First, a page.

Each year on the 1st September we celebrate Wattles. They are our National Flower and close to the heart of many Australians. This year there’s even a bunch of cities around the country lighting up local bridges, monuments, fountains and sculptures on Wednesday…including the Story Bridge in Brisbane.
In 1988 the Gold Wattle Acacia pycnatha, was officially gazette as the National Floral Emblem, but the celebration of the wattle day begain in NSW in 1910, and springs were sold throughout the first World War to raise money for troops overseas.
Closer to home, you can celebrate Wattle Day by planting your very own plant floral emblem. Alternatively go for a walk through the bush – they are looking wonderful now and grow everywhere across Australia including your local LGA.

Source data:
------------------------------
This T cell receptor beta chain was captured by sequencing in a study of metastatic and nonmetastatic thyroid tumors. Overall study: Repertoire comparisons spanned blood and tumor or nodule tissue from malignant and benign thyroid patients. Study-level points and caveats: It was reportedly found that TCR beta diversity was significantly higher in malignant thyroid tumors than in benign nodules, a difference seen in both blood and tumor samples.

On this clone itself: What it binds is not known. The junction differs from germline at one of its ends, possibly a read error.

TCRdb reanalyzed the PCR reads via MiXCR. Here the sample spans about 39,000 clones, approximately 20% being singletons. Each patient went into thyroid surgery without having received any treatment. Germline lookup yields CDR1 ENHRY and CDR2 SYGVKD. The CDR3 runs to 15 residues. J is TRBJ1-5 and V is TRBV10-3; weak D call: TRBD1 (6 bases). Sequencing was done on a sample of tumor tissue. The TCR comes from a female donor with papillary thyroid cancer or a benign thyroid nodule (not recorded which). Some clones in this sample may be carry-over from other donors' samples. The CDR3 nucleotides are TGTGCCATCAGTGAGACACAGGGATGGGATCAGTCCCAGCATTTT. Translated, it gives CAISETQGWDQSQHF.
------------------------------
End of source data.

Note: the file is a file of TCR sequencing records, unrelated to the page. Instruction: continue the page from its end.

Top Tips for Wattles
- Plant them where you need instant screening – they are fabulous and fast growing and can block out those neighbours’ in no time.
- Wattles help fix and store nitrogen in the soil as the are members of the pea family and have this unique ability to feed the soil.
- Many wattles have symbiotic relationships with insects and butterflies, others are wonderful food sources for birds. When you plant a wattle, you plant habitat.
- Potted dwarf wattles and grafted weeping wattles are perfect for pots. Check out Acacia cognata ‘Limelight’, Acacia baileyana ‘Prostrata’ as a spillover plant.
- Wattles can be beautiful foliage plants as well as flowering plants. Acacia baileyana ‘Purpurea’ has gorgeous plum foliage and other varieties have gold or silver leaves.
DID YOU KNOW? Wattle and Daub, which was a building material during the colonial times, was not actually made from Wattle – it was Callicoma sp.
By: Meredith Kirton